PROJECT TITLE :
Using Obama as a prism, this essay examines the culture of American mass media, examining the fidelity of news content amongst the ever-growing, ever-fragmenting, modern media landscape. It investigates the audience’s active engagement in the construction of their relationship to reality, the flawed nature of newsmakers and their perceptions of the world, and offers an alternative narrative approach to the construction of the self.
PROJECT SUMMARY :
The above pictures are from a workshop that I ran on the subject of Design and Argumentation at SYPartners, a design-oriented management consultancy in San Francisco, in collaboration with Stanford’s d.school.
The workshop was co-facilitated by Rebekah Baglini, Jose Torres Varela, and myself— the Linguist, the Lawyer, and the Designer. The goal was to explore the cross-disciplinary nature of design and argumentation while creating tools to bring attention to their relative nature and intention to our engagement with design as a mode of communication. Below is a sampling of the toolkit that was created from this research.
DESIGNING ARGUMENTS TOOLKIT
When we think of design we don’t often think of argumentation, yet so much of the design we engage with in the world must be communicated, understood, and negotiated by us, as would any argument.
Similarly, when constructing an argument we don’t often consider it to be an act of designing. This duality, based on the intentionality of communication, is what makes both design and argument powerful tools of interaction and transformation. Consolidating these tools into one intentional act can strengthen the foundation of a design or argument as well as the clarity of the message driving the appeals or interactions being made.
Find the right tools for...
02 / Asking initial questions
04 / Beginning your research
06 / Building a claim
08 / Collecting data
10 / Understanding roles and persona
12 / Knowing your audience
13 / Constructing a profile
15 / Constructing a personal persona
16 / Going from debate to ideate
18 / Okay, therefore...
19 / What it’s really about is...
20 / Designing Arguments
22 / Mapping tool
24 / Mapping arguments
25 / Game-changing questions
26 / Vision Boards
29 / Reference
What is the goal of your argument?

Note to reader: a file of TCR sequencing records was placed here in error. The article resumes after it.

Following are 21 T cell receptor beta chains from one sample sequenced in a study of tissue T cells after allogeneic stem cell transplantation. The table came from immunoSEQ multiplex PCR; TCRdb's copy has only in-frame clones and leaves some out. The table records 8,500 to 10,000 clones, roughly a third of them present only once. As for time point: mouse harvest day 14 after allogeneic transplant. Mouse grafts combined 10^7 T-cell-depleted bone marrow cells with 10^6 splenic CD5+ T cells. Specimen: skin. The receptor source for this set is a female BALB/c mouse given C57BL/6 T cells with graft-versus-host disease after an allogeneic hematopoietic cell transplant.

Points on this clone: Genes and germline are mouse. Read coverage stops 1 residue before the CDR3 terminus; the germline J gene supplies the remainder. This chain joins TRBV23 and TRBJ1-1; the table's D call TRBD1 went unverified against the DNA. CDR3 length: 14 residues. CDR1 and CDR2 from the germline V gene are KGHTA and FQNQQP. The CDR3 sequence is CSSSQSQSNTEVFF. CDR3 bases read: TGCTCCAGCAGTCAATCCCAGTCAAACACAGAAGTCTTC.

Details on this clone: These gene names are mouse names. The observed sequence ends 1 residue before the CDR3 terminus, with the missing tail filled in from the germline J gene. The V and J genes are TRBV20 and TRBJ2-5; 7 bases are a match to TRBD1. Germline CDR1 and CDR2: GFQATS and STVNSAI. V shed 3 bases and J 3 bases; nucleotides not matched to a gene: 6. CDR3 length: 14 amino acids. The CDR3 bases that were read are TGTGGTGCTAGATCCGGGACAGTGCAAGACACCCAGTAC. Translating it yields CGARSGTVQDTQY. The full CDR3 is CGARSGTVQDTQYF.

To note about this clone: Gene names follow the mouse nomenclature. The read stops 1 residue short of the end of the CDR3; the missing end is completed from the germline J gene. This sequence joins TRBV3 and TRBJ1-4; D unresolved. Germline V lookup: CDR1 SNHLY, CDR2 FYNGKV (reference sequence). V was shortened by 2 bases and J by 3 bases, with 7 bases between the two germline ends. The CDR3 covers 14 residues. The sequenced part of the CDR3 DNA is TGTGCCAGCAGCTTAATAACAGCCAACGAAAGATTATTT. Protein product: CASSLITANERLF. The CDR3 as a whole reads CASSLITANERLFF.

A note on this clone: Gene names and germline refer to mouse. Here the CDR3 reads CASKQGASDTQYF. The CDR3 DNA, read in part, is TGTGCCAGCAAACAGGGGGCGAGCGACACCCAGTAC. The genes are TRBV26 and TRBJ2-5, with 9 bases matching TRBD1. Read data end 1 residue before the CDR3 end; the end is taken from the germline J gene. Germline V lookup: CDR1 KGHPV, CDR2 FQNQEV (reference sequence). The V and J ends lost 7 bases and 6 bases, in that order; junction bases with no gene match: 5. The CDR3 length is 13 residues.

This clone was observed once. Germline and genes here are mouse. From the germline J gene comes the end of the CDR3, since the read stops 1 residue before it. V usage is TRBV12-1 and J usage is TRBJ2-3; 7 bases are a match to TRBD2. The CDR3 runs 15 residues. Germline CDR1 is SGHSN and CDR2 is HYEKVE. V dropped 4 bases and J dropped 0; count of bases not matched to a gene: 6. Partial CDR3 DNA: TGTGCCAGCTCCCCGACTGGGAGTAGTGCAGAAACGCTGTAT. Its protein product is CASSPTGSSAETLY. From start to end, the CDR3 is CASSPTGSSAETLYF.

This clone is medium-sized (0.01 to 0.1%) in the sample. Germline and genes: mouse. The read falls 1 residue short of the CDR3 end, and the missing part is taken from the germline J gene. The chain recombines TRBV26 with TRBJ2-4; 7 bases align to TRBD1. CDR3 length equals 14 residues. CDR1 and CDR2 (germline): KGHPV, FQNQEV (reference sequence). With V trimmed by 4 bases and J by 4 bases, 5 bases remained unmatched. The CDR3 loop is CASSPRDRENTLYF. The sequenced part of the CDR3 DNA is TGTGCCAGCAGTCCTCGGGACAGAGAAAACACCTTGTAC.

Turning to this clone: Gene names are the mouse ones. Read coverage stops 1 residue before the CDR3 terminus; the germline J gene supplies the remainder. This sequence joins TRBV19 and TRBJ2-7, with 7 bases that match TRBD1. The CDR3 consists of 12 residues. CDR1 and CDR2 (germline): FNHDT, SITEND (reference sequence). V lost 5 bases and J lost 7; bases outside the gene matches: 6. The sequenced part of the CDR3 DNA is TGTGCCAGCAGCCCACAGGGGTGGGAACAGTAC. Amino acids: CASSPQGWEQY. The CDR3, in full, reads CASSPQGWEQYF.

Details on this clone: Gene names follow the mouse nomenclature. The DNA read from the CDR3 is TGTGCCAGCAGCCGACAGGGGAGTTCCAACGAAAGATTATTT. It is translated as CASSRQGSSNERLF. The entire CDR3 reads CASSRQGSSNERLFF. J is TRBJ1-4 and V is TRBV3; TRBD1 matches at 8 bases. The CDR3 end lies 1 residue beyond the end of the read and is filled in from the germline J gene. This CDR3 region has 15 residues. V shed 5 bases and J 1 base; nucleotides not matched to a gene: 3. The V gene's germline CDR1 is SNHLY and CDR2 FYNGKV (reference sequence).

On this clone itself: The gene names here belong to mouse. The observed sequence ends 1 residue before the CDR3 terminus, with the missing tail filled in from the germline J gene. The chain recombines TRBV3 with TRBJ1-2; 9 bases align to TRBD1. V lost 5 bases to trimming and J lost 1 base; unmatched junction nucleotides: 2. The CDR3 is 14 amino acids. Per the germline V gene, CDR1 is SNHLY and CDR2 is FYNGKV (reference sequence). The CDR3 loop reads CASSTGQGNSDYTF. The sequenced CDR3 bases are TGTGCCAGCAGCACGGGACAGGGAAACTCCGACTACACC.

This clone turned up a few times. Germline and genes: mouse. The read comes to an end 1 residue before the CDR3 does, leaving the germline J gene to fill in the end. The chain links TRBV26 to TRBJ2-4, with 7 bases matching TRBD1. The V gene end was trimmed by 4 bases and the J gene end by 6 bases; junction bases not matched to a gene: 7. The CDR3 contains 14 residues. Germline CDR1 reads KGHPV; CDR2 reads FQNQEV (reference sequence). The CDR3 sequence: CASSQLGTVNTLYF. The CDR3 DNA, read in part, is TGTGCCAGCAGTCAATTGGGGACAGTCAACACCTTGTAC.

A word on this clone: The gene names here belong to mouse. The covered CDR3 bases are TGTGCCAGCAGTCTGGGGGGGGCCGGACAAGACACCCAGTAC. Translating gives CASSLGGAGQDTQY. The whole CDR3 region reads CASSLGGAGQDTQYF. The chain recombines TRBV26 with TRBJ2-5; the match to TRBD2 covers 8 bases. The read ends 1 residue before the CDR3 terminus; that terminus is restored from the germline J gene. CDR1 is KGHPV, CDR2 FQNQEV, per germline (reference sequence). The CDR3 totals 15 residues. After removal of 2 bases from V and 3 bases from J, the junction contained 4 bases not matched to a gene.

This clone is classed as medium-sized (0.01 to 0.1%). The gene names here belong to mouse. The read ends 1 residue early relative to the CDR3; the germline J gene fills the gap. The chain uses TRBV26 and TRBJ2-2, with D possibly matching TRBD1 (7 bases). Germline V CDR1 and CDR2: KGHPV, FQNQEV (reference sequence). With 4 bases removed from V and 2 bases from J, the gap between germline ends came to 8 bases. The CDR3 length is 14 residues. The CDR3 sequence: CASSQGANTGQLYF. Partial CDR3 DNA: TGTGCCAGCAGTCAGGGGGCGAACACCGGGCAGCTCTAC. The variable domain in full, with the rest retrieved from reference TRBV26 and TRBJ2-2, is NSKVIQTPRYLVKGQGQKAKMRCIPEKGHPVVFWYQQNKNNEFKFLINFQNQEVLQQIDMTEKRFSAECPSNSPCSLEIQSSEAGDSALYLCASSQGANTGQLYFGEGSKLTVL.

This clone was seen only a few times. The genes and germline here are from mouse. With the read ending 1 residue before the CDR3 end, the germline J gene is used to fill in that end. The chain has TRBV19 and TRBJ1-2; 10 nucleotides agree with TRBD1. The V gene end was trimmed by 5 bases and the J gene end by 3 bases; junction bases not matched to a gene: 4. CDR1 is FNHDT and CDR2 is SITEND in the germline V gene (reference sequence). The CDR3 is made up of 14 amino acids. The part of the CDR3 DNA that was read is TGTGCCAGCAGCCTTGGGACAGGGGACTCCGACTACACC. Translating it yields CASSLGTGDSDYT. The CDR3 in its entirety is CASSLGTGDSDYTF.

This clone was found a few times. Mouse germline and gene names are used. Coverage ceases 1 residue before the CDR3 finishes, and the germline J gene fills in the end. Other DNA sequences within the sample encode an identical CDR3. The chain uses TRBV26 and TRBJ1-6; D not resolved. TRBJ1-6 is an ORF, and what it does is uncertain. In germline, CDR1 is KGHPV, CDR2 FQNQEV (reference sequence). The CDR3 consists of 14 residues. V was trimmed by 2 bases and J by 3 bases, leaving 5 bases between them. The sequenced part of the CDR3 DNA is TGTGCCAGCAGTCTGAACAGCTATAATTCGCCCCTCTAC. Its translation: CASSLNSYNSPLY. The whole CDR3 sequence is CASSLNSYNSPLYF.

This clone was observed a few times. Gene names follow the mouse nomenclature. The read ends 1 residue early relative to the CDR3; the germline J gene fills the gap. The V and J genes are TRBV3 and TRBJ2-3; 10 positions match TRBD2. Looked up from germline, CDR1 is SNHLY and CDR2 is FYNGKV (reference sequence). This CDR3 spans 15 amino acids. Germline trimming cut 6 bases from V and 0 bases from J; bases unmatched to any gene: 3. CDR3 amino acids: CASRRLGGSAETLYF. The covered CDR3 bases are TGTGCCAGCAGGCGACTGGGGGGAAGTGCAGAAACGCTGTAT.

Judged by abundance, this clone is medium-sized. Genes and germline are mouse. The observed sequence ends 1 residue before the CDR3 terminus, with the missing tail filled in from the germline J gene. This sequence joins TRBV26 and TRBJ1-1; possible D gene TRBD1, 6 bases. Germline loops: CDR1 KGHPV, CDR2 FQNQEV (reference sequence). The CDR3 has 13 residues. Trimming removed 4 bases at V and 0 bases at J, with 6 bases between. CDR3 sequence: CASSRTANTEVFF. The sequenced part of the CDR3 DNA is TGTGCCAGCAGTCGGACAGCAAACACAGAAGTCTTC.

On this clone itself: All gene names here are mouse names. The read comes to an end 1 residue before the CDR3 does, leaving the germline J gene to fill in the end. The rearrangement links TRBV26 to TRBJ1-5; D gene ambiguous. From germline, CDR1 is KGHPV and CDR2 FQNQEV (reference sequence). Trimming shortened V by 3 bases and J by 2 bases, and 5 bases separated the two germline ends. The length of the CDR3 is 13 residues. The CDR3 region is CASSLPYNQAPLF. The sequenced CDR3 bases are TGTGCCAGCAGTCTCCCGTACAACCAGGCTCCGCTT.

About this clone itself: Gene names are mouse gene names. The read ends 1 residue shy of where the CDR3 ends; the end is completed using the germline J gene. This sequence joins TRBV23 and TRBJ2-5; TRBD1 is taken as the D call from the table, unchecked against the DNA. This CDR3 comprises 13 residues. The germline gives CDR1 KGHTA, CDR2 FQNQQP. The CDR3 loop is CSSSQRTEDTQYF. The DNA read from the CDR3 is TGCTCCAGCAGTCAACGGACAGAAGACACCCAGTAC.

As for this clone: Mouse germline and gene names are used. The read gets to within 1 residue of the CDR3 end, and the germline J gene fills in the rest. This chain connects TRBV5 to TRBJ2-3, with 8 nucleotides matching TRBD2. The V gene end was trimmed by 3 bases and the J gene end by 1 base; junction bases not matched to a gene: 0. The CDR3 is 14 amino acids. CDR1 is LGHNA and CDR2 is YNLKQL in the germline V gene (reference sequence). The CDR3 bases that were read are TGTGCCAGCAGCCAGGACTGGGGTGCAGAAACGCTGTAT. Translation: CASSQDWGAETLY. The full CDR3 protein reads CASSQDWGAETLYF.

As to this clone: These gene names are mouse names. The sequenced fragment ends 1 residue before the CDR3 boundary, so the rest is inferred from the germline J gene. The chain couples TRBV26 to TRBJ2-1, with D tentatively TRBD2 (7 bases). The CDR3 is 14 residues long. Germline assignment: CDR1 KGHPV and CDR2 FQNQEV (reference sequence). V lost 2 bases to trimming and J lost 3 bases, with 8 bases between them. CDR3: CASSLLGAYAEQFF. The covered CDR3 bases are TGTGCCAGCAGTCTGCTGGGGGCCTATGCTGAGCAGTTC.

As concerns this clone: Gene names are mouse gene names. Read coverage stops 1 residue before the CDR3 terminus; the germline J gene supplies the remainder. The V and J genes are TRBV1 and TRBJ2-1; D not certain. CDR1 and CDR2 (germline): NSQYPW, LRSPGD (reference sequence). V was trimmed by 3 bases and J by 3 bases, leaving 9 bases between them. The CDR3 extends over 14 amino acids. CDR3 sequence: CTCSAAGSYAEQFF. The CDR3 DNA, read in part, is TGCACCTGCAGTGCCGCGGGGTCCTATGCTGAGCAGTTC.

Your goal will dictate how you argue, what tools you use, and how you use language and the rules of engagement.
An argument can provide an explanation; it can be used to deliberate and ideate, or to persuade someone to take an action or change their view, and to justify yours.
Target the purpose of the argument
you want to make. Consider......
02 / The purpose of your argument
04 / Persuading: change an opinion or drive an action
08 / Justifying: construct a claim or clarify an idea
12 / Explaining: foster understanding or illuminate an idea
16 / Deliberating: work Collaboratively and Generativity
22 / Setting an Intention
At the heart of all human engagement is cooperation.
These engagements are based on different sets of rules that optimize this cooperation. These rules of engagement exist in inter-personal and social interactions—via verbal, visual, and audible languages. Without radical cooperation around these rules, there would be chaos.
Before stepping on to the stage
consider the following...
02 / Questions for setting the tone
04 / Setting the Stage: create a productive environment
12 / Language: uses and abuses in the act of communication
22 / Targeting your goals
What makes for a good argument?
What are its components?
It’s a question that we should all ask ourselves since we spend the majority of our day in some form of argument, be it with people or things (see the section on the Goals or Argument).
When designing an argument consider
the following ...
02 / Qualities that drive a good appeal
06 / Questions at the heart of an argument
08 / Ethos: garner confidence and authority
14 / Pathos: understand and affect the audience’s emotions
22 / Logos: support an argument via good reasons
40 / Imagos: take creative and imaginative leaps
48 / The anatomy of an argument